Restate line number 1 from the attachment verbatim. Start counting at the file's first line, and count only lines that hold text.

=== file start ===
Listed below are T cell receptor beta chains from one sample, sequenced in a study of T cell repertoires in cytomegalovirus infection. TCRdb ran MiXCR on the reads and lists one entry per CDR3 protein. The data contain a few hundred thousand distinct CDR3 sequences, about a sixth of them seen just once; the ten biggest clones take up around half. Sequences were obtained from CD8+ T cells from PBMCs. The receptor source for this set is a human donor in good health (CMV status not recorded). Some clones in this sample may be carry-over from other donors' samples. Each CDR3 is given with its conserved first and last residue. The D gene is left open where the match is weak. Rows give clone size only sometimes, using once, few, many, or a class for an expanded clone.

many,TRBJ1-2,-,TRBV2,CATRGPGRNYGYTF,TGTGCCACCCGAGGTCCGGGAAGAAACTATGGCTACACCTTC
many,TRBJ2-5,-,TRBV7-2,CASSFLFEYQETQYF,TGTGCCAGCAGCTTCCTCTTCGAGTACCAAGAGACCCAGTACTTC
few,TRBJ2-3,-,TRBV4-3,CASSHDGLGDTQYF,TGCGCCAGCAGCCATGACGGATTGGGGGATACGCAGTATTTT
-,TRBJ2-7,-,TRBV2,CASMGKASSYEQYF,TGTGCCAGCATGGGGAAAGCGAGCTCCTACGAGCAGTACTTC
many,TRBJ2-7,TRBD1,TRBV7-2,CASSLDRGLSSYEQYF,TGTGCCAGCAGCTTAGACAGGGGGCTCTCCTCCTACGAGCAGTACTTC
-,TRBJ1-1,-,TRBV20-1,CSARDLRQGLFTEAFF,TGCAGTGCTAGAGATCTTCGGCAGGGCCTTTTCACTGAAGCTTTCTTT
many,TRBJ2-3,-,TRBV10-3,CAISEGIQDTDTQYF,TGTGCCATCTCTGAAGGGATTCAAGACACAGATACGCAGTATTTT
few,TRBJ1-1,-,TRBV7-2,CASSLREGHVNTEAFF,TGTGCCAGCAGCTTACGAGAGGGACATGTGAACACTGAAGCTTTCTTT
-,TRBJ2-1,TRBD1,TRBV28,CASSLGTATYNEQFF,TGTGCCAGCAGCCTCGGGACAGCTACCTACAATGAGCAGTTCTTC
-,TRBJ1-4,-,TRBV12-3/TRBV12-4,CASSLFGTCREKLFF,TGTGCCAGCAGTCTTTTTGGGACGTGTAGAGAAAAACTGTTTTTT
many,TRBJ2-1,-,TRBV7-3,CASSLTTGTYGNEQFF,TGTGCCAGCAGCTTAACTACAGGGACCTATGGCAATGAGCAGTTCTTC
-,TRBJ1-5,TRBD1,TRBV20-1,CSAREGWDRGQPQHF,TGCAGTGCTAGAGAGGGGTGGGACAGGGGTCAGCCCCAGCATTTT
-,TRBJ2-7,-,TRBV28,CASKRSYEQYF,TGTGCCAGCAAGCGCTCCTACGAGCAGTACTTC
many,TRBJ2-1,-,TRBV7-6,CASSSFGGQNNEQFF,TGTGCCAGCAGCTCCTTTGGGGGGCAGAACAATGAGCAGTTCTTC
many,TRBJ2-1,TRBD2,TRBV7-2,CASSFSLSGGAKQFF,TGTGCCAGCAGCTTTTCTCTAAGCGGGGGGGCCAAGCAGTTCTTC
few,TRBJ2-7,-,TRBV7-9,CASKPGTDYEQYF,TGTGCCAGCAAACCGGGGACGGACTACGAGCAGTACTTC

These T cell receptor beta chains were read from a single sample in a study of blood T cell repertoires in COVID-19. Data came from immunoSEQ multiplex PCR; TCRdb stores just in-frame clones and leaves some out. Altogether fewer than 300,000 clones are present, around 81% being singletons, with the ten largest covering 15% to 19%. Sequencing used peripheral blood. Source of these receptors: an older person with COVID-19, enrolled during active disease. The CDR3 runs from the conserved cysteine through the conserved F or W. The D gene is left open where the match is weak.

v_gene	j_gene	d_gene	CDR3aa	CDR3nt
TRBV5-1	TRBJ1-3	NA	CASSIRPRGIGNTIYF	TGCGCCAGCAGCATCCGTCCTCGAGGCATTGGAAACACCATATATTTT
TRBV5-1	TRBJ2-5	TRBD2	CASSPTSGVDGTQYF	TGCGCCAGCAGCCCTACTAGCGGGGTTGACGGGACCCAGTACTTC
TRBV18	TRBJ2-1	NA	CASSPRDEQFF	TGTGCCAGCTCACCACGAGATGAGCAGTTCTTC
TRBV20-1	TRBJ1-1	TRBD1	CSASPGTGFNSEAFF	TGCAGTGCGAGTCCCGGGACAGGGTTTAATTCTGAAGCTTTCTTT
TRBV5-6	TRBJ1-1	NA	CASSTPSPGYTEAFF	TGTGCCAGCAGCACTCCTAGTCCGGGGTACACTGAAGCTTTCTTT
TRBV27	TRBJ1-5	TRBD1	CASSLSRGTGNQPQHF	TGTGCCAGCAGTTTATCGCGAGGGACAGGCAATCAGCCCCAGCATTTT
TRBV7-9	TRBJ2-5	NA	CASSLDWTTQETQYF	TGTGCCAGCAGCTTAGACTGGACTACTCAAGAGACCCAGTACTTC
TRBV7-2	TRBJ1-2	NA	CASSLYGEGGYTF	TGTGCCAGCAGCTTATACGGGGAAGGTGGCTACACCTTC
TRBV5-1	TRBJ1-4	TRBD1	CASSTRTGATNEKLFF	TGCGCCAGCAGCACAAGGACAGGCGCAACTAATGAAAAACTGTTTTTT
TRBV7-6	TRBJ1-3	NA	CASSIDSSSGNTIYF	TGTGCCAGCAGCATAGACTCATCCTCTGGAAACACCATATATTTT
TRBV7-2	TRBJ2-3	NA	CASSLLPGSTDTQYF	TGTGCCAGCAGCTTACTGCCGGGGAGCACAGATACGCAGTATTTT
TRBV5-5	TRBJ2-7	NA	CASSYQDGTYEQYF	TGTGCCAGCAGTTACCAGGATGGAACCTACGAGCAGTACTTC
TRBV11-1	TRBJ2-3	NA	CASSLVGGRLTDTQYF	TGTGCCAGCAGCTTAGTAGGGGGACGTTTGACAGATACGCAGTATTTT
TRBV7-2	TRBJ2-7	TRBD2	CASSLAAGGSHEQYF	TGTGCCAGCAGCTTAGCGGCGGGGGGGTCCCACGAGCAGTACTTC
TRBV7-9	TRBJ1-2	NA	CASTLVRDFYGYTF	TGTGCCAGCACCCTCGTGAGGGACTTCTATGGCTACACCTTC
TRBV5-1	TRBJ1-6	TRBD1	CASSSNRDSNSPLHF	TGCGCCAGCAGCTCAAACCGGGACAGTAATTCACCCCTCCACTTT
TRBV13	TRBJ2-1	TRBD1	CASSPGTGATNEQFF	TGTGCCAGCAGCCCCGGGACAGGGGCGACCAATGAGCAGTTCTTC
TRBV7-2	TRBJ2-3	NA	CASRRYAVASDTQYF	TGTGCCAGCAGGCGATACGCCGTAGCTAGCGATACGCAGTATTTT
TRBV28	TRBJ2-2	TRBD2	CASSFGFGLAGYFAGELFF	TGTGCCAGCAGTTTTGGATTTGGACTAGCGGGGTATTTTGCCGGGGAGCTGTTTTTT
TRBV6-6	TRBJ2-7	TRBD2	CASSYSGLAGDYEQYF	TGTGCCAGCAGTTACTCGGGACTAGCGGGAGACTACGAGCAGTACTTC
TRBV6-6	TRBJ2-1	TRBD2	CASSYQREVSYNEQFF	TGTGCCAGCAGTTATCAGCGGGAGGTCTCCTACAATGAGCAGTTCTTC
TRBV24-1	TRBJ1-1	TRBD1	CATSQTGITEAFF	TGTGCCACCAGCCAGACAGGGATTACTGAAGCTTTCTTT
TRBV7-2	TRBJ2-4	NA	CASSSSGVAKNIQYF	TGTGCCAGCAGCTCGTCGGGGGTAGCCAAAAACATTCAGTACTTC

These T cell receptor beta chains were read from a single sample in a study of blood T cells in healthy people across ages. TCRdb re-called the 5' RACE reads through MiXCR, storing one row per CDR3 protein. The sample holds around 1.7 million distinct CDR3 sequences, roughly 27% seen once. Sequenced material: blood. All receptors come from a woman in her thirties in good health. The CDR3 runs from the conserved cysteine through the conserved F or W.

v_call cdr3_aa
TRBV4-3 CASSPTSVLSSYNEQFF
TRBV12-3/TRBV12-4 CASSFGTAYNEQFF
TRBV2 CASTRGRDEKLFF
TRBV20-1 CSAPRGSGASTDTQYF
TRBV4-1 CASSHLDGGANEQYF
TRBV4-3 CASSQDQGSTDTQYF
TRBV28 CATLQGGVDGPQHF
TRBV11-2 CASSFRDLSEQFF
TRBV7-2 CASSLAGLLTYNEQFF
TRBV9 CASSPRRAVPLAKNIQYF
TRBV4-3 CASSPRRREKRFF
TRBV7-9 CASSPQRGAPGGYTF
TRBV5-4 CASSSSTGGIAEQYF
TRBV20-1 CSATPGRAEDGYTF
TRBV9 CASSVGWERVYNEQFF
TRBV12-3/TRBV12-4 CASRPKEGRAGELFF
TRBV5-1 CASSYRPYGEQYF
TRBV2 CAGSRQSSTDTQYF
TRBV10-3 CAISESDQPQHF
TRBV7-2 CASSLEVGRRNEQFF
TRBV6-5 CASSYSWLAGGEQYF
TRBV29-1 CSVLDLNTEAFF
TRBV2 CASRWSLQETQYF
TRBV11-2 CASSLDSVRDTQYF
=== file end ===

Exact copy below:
Listed below are T cell receptor beta chains from one sample, sequenced in a study of T cell repertoires in cytomegalovirus infection. TCRdb ran MiXCR on the reads and lists one entry per CDR3 protein. The data contain a few hundred thousand distinct CDR3 sequences, about a sixth of them seen just once; the ten biggest clones take up around half. Sequences were obtained from CD8+ T cells from PBMCs. The receptor source for this set is a human donor in good health (CMV status not recorded). Some clones in this sample may be carry-over from other donors' samples. Each CDR3 is given with its conserved first and last residue. The D gene is left open where the match is weak. Rows give clone size only sometimes, using once, few, many, or a class for an expanded clone.